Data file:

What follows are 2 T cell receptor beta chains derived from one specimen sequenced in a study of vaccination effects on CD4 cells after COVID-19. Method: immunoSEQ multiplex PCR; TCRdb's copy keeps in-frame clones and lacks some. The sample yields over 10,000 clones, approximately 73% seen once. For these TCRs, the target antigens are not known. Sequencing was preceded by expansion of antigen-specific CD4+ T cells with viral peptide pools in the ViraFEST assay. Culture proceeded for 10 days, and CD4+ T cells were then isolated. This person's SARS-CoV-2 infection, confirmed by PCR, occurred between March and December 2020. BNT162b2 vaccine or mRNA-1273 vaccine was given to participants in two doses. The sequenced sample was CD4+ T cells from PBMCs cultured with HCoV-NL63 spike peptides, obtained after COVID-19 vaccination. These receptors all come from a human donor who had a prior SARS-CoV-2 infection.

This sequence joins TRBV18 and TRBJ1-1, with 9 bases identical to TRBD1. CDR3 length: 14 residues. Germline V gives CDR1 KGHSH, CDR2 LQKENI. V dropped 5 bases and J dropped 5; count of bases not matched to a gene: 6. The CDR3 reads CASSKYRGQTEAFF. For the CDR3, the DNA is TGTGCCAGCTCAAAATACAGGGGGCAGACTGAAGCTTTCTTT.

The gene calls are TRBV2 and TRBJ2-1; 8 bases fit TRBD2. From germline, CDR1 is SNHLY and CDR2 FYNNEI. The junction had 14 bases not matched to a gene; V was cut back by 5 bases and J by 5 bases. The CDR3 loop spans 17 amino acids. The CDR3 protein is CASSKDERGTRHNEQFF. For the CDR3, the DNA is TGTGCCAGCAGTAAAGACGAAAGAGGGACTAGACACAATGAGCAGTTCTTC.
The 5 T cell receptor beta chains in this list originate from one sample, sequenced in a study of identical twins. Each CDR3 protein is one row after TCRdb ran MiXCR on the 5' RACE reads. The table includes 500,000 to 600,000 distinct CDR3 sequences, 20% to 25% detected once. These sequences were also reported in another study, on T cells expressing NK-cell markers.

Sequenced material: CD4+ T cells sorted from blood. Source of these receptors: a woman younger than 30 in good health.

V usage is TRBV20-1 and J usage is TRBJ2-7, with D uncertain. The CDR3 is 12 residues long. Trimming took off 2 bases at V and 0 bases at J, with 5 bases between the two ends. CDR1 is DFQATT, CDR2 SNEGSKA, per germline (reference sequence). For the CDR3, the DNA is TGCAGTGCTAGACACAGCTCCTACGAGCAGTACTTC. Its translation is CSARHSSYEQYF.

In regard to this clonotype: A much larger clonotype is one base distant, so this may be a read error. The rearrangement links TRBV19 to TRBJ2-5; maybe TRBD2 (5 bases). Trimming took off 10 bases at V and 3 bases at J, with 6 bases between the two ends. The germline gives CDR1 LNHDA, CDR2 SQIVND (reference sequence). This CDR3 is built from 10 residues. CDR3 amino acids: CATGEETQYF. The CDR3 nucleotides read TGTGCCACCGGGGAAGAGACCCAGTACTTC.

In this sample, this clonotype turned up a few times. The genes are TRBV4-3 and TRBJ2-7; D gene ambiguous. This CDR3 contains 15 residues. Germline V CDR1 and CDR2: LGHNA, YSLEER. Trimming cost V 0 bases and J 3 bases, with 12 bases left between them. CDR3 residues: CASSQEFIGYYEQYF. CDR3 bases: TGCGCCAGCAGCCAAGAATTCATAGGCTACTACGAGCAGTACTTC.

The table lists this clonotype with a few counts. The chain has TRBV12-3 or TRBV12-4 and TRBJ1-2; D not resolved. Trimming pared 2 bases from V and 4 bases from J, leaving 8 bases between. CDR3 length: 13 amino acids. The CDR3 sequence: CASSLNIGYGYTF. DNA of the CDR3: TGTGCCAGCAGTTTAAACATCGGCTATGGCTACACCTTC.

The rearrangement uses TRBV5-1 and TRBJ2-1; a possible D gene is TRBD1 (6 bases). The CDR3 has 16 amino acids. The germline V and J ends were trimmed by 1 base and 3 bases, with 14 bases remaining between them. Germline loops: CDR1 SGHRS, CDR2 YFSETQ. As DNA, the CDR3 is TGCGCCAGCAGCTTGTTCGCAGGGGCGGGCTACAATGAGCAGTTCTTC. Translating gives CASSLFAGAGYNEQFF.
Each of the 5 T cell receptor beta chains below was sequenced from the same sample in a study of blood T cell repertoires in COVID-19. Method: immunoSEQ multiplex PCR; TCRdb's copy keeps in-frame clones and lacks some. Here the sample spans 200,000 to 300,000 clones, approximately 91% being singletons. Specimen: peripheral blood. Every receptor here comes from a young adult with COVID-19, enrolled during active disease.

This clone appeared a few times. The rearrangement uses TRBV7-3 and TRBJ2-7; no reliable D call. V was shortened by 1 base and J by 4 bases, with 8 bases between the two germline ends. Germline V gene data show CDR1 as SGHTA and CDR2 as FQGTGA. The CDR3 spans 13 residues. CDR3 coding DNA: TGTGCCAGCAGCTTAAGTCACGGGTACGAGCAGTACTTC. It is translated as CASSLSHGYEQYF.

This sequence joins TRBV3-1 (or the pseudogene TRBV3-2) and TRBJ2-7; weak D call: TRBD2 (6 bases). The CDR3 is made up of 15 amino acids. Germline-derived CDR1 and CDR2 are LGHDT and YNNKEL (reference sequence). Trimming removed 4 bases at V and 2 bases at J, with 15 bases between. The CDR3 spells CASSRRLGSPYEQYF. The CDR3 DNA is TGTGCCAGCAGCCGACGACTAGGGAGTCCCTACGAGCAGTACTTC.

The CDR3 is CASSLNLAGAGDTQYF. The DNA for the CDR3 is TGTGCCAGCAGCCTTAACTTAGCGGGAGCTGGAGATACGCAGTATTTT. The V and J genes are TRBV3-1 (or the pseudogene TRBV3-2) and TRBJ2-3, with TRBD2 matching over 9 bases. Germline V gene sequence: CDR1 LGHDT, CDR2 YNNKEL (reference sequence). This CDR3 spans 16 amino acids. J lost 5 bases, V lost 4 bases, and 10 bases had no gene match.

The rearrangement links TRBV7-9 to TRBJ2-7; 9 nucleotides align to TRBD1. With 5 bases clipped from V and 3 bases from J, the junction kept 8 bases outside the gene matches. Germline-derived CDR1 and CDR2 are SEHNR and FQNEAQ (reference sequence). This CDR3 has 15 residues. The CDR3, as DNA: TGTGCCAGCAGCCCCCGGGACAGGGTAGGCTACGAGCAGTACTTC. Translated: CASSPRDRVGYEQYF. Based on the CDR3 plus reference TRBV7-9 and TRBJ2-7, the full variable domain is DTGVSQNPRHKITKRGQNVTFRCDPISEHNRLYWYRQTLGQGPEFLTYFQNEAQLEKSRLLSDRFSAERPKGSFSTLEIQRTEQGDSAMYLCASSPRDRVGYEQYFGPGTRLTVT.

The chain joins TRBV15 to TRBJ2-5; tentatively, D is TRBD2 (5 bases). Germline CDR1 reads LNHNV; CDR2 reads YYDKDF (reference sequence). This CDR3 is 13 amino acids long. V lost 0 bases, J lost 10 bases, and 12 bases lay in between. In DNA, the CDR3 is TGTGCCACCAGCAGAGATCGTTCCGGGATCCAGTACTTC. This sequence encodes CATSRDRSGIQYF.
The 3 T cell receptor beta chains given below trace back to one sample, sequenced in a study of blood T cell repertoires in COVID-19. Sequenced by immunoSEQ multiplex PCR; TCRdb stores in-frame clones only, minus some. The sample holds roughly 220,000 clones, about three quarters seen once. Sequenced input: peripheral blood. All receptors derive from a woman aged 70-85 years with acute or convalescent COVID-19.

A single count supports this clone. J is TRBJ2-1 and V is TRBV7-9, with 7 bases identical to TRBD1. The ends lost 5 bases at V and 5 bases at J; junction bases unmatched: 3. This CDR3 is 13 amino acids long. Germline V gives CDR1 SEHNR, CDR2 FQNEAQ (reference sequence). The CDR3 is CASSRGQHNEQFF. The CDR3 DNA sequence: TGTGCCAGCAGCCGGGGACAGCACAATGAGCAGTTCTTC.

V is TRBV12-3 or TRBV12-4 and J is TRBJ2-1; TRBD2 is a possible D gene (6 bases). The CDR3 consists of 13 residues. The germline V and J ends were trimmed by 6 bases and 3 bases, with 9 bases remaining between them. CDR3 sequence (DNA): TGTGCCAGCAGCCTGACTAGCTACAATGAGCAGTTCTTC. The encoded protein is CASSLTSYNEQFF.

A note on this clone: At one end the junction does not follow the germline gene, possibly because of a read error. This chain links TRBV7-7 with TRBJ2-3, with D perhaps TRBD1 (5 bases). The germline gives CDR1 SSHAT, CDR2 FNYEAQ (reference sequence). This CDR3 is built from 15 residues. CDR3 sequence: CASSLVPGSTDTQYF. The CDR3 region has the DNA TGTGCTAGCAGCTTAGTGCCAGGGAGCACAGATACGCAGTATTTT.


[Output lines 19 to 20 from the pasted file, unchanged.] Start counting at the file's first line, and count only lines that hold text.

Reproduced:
V is TRBV12-3 or TRBV12-4 and J is TRBJ2-1; TRBD2 is a possible D gene (6 bases). The CDR3 consists of 13 residues. The germline V and J ends were trimmed by 6 bases and 3 bases, with 9 bases remaining between them. CDR3 sequence (DNA): TGTGCCAGCAGCCTGACTAGCTACAATGAGCAGTTCTTC. The encoded protein is CASSLTSYNEQFF.

A note on this clone: At one end the junction does not follow the germline gene, possibly because of a read error. This chain links TRBV7-7 with TRBJ2-3, with D perhaps TRBD1 (5 bases). The germline gives CDR1 SSHAT, CDR2 FNYEAQ (reference sequence). This CDR3 is built from 15 residues. CDR3 sequence: CASSLVPGSTDTQYF. The CDR3 region has the DNA TGTGCTAGCAGCTTAGTGCCAGGGAGCACAGATACGCAGTATTTT.